DatacenterManager Trend Analysis allows you to also accurately anticipate on future scalability issues due to it's powerful and flexible navigation over any growth period for resources like e.g. storage (displayed in different value types like MB's or Percentages).
Endless of other possibilities open up with DatacenterManager as it doesn't stop with performance analysis, but also reaches far into incident and problem management e.g. detecting memory leaks datacenter wide within seconds or bandwidth or any other hardware resource over-utilization.
DatacenterManager does the hard and daunting technical work for you and lets you focus entirely on the essentials, identifying and fixing performance & capacity bottlenecks in no-time.
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8.4 Presets

Navigator Presets make your life even more easy and timesaving, allowing you to save Navigator Definitions. Here is how it works, after your Search and Period definition is satisfying, you just type a name in the [Preset] box and press <Enter>, which enables the [Save Preset] button.
Figure 8.2.1
Click the [Save Preset] button and your personal Search and Period definition is added.
Now you can just select the Preset by click the little down arrow on the [Preset] box.
After selecting your Preset the Navigator will show your Trend Analysis in Video Wall Mode.
Figure 8.2.2
You can also Update or Delete your selected Preset, reorganizing unwanted clutter overtime.
– Update your selected Preset by clicking the Save Preset button on the right side.
– Delete your selected Preset Preset by clicking the Delete Preset button on the left side.
Presets allow to get a Datacenter Performance Overview in just seconds on all Server Aspects.
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9 The Commander

DatacenterManager wouldn't be called “Manager” if it could only view or monitor your servers. DCM Users with “Admin” privilege can use a powerful integrated Commander, that is capable of fully automated execution of custom commands or scripts on selected servers from the Inventory.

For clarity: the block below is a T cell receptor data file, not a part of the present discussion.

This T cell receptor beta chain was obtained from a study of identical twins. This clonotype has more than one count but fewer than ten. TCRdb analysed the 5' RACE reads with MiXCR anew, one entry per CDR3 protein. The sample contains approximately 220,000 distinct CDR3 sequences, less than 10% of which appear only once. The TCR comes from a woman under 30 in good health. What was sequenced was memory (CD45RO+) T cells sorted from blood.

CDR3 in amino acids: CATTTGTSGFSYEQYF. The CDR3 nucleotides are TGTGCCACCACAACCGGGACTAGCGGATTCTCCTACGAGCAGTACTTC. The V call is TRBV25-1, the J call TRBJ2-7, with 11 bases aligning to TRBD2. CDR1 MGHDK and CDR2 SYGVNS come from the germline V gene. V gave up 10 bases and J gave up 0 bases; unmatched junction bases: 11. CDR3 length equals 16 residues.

Click the black terminal button on the right (see Figure 9.1)
Figure 9.1
The Search Servers field works similar to the Search Resources field in the Navigator, but instead it merely selects “servers” by searching through the entire Inventory's server details in the same way.
This allows you to do distinct searches for say: only x86_64 servers or only Linux servers or only servers that have “eth” or “en” network interfaces (resources) etc. etc.
Figure 9.2
The power doesn't stop there as the Commander allows (sequential and) parallel (or multi- threaded) execution, allowing you execute a script on e.g. 100 servers in less than 10 seconds
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10 The Admin

10.1 DCM Users
The DCMDesktop (and DCMClient) has an Admin tab at the top of the interface allowing you to:
• Choose and apply your server license (Code)
• Add, change or delete users and admin privileges.
• Check the system properties in case needed.
• Backup and Import the Inventory Database
Figure 10.1.1
10.2 License
In the upper left corner you can set the number of server licenses required to monitor and manage. Next a calendar to set the License start date and next to that the License Period field and details.
The Demo License (Including 5 Server Licenses) works for a Lifetime and if free of charge ! 10.3System Properties
At the right side System Properties are shown. (the DCMClient provides an extra server column). 10.4 Backup
Backup provides CSV File Export and Import functionality for interfacing with other applications. The Backup export and import (CSV) files are located at the (dcmhome): dcm\data\backup.
Please Note: Export doesn't include Data Archives and Import overwrites the Inventory Database.
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11 Logging

The “Log” Tab provides detailed information also stored at the: dcm\data\log directory.
Figure 11.1
When something doesn't work as expected, you can start the DatacenterManager components in verbose mode (see DCMStarter) (not recommended in operations) and check the verbose logs.
By default DCM disables debugging output (including Java stack traces). You can enable debugging output by starting from the command-line with the --debug parameter. Example: java -cp DCManager.jar DCMDesktop [--debug] [--help]
12 DCMClient – DCMServer
DatacenterManager also has an integrated multi-user Client – Server architecture.
The DCMClient allows your decentralized office users to connect to the central DCMServer.
This way you can also secure your office locations from direct login access to your datacenter(s).
Figure 12.1
Notice the [Server] and [Port] field (Figure 13.1) used to logon to the DCMServer (over RMI).
13 Trial
Coming this far, you're most likely interested and perhaps you want to Download en try DCM ! DatacenterManager was idealistically designed and developed without making compromises.